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Help! My Son Has Lice

Our expert explains what you need to know to treat this common childhood annoyance.

Mom grooming her son of parasitic head lice with a nit comb.
A young woman with dark curly hair is using mobile phone. Female is smiling while holding smart phone. She is lying on sofa at home.

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Dear Doctor,

My 6-year-old son came home from school with lice! What should I do to treat lice and how can I prevent it in the future?

Sincerely,

“Itchy Mom”

Dear Itchy Mom:

I'm sorry to hear that your son came home with lice—what a way to start out the school year! While lice are certainly an annoyance, you can rest assured that it will not cause any serious injuries or long-term medical issues.

When a member of your family comes home with lice, your first step should be to treat it. There’s no need to hire an expensive company to come to your home with the promise of a magic cure. Just head to the nearest pharmacy and pick up an over-the-counter lice-treatment shampoo. Instructions may vary by brand, but the typical course of action is to apply the shampoo to your child's hair, leave it on for as long as instructed, then wash it out and comb with a lice comb. After treatment, it is important to follow the shampoo’s after-treatment instructions, which may include repeated shampooing and checking the treated hair every two to three days for about three weeks to make sure the lice are gone. If you have concerns that the treatment didn't work, give your pediatrician a call.

It’s also key that you examine the entire family, yourself included. Carefully look through each family member’s scalp with a fine tooth comb–if you see small brown spots that appear to be moving (or are stuck to individual hairs), you've found lice, and will need to treat it as outlined above. If you see nits—head lice eggs that are usually found at the base of the hair shaft near the scalp—but no crawling lice, then the eggs have probably already hatched and there is no need to treat for lice again. And don’t worry—you can’t pass lice on to your pet or catch your pet’s lice.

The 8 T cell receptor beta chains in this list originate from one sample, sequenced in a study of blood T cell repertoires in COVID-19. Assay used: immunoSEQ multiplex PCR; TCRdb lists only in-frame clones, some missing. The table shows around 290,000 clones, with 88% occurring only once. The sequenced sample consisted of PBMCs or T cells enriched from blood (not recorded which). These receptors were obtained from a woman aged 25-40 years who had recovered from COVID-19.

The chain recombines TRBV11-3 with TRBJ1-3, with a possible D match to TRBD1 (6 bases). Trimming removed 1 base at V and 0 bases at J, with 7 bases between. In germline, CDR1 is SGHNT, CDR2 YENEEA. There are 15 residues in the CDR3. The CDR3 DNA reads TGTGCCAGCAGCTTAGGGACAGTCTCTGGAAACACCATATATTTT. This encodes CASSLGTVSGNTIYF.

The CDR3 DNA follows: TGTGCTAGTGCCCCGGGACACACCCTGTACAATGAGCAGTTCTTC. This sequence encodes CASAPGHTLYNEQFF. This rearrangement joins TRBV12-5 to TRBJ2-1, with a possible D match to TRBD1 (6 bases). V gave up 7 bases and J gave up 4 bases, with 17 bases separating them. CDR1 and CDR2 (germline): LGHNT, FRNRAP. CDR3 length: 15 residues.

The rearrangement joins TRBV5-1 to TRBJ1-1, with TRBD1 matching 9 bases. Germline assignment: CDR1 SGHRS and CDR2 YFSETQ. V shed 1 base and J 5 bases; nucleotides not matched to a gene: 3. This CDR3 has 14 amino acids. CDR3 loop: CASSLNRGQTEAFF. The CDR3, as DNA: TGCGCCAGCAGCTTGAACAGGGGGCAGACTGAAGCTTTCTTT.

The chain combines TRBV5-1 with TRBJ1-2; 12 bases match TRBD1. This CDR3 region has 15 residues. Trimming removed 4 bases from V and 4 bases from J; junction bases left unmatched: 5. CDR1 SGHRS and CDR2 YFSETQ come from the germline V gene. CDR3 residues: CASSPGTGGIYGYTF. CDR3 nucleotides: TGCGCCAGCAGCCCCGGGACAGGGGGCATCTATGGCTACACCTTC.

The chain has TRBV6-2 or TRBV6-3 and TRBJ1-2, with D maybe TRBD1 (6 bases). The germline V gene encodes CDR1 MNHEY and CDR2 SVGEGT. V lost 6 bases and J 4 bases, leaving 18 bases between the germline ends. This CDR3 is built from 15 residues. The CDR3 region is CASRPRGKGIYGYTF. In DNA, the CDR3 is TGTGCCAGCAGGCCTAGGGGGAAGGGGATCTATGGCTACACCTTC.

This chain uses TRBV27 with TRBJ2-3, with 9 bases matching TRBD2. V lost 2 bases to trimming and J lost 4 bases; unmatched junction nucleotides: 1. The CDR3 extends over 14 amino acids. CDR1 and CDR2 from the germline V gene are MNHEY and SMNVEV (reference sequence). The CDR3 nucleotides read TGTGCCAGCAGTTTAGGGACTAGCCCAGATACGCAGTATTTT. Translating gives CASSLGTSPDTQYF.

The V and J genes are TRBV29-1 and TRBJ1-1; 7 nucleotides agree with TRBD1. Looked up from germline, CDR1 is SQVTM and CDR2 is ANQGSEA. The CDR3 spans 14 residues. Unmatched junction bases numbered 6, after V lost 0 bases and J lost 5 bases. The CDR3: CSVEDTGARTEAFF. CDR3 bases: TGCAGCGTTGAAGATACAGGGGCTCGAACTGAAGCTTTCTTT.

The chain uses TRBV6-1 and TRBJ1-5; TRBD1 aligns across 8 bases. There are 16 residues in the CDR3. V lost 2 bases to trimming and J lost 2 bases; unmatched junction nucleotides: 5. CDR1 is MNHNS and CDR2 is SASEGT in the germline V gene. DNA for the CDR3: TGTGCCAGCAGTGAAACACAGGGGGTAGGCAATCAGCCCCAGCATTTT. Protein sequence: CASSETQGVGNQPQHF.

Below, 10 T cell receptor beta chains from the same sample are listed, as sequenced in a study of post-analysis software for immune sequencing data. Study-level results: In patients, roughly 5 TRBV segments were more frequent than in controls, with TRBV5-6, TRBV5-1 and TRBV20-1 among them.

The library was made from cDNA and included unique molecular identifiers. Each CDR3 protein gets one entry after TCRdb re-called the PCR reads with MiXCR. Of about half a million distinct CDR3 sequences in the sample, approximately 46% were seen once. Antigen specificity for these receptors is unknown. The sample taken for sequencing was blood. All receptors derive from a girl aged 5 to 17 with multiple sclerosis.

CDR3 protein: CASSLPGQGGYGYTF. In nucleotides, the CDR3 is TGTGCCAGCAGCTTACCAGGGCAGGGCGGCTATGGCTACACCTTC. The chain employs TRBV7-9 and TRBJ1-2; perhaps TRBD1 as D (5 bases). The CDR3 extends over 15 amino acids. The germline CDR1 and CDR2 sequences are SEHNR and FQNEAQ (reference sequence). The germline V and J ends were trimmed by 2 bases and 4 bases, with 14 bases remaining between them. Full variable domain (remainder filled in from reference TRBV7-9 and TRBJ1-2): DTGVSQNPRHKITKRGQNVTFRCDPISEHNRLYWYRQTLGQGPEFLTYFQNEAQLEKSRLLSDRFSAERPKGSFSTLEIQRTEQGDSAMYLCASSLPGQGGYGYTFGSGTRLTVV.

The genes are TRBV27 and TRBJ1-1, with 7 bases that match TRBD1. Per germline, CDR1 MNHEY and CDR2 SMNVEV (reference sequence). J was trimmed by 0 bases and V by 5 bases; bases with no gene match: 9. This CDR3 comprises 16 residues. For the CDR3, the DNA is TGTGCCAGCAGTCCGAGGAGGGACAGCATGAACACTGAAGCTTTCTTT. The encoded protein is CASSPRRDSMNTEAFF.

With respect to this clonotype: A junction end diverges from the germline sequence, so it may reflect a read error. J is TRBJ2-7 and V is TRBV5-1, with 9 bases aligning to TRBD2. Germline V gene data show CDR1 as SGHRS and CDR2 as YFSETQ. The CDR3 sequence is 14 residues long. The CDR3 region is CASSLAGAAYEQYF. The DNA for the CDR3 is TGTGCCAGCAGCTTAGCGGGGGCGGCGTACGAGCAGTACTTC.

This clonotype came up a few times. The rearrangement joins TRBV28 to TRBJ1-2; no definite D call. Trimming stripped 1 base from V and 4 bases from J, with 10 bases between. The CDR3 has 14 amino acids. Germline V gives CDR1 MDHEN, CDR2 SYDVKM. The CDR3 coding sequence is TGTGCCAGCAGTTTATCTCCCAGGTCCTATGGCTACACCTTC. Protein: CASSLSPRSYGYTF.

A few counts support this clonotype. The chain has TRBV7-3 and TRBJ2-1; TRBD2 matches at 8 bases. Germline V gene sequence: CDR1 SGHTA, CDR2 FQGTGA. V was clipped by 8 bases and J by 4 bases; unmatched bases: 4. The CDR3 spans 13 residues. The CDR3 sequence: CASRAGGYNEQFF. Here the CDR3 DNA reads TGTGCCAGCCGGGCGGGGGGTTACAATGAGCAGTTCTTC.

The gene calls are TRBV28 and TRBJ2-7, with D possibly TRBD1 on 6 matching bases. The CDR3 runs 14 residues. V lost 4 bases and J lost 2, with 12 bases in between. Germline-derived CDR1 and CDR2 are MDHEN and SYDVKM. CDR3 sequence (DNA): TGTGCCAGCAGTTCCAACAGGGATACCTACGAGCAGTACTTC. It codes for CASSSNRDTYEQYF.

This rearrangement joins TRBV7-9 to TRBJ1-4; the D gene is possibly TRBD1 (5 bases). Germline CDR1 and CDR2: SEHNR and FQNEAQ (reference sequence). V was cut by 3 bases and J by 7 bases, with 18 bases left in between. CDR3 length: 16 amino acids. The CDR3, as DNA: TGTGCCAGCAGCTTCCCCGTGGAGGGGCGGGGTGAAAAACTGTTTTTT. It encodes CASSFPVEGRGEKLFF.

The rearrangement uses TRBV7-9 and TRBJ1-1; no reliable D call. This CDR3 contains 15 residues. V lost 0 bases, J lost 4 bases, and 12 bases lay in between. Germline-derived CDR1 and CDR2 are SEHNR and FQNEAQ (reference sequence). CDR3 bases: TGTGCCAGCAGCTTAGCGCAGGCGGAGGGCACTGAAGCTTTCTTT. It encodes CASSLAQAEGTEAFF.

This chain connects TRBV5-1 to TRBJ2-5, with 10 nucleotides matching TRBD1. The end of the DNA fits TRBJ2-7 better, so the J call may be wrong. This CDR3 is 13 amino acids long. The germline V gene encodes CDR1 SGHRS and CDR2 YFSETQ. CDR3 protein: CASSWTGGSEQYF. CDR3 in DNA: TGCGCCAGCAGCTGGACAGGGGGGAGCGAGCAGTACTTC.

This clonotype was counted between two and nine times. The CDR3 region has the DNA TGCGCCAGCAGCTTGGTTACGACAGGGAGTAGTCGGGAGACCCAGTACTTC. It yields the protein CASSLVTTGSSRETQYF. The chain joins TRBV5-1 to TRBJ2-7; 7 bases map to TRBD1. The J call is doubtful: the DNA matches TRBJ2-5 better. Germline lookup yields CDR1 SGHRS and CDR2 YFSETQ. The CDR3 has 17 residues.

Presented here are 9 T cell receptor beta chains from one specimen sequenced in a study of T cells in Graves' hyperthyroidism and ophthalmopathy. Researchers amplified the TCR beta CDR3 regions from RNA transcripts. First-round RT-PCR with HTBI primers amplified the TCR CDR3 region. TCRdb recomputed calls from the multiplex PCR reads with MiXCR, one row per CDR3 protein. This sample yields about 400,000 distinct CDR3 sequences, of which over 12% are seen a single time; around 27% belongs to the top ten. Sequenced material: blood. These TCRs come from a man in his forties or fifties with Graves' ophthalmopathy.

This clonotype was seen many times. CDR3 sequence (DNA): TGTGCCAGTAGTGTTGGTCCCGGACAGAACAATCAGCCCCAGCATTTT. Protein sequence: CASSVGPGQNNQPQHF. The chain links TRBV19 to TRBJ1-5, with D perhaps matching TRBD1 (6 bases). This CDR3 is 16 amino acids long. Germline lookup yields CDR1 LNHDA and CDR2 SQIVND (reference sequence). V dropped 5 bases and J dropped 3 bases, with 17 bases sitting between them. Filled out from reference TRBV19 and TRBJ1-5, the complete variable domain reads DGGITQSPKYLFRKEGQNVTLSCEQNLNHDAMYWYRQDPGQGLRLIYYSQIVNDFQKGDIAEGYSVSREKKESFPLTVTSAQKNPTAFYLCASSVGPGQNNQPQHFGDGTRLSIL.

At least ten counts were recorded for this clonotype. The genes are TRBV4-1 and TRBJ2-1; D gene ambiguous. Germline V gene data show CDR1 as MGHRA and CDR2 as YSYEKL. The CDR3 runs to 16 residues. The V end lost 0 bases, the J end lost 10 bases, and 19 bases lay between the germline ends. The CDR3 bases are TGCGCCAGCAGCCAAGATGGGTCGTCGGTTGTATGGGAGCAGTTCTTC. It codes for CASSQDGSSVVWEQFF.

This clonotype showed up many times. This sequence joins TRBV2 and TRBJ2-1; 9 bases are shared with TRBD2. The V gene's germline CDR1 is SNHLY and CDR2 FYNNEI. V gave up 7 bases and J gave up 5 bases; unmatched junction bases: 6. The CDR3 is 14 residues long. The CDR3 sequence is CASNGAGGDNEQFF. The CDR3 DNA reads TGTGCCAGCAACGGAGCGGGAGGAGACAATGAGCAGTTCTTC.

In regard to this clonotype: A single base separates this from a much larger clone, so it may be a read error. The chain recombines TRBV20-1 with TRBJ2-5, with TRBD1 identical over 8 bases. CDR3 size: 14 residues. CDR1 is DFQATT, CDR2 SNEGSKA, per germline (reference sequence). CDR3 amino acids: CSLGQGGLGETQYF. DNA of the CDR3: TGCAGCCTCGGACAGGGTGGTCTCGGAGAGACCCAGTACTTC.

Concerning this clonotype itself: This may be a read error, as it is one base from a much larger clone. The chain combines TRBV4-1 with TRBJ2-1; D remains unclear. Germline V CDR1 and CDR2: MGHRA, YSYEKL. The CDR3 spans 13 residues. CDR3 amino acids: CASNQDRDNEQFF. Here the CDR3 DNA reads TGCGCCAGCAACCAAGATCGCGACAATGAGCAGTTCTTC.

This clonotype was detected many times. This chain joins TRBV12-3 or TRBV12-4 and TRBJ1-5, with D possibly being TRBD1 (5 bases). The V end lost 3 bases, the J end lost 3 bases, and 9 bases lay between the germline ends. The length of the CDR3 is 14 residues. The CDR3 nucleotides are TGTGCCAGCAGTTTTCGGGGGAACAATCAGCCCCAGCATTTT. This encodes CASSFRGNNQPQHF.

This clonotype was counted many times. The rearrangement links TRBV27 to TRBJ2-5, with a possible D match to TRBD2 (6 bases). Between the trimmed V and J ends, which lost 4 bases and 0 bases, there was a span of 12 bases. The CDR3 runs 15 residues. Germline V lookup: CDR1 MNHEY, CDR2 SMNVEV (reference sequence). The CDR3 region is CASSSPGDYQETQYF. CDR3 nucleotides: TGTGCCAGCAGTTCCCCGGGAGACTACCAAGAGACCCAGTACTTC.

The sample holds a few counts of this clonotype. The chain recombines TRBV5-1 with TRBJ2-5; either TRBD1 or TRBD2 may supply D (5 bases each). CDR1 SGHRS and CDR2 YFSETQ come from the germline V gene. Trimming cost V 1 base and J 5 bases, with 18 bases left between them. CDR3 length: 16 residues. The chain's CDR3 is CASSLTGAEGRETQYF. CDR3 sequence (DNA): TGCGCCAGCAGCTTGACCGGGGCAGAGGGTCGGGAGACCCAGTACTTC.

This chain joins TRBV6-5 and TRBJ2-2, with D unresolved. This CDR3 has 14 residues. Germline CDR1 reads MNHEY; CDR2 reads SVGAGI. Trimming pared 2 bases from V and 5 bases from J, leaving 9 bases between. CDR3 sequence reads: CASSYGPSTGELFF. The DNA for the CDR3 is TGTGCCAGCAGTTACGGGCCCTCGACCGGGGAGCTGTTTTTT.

Lice can live on clothes, bedding and even stuffed animals, which brings us to the next phase: cleaning items that may be contaminated. Wash any clothes, bedding and materials that the infected person may have come in contact with in hot water (at least 130 degrees) to kill any lice that may be living there. Vacuum floors and furniture, and place all hair accessories, brushes and stuffed animals in sealed plastic bags for two weeks. This will suffocate and kill any lice left on these items.

To prevent lice in the future, it's important to teach children not to share hair accessories (think hats, barrettes, combs, bandanas or even towels). Lice don't jump, they only crawl—so playfully putting two heads together can also be an opportunity for them to spread.

With these steps, your family will stay protected from your son's lice—which should clear up fairly quickly after you've treated it.

“After treatment, it is important to check his hair every two to three days for about three weeks to make sure the lice are gone.”
Minu George, MD

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Published September 23rd, 2019
A young woman with dark curly hair is using mobile phone. Female is smiling while holding smart phone. She is lying on sofa at home.

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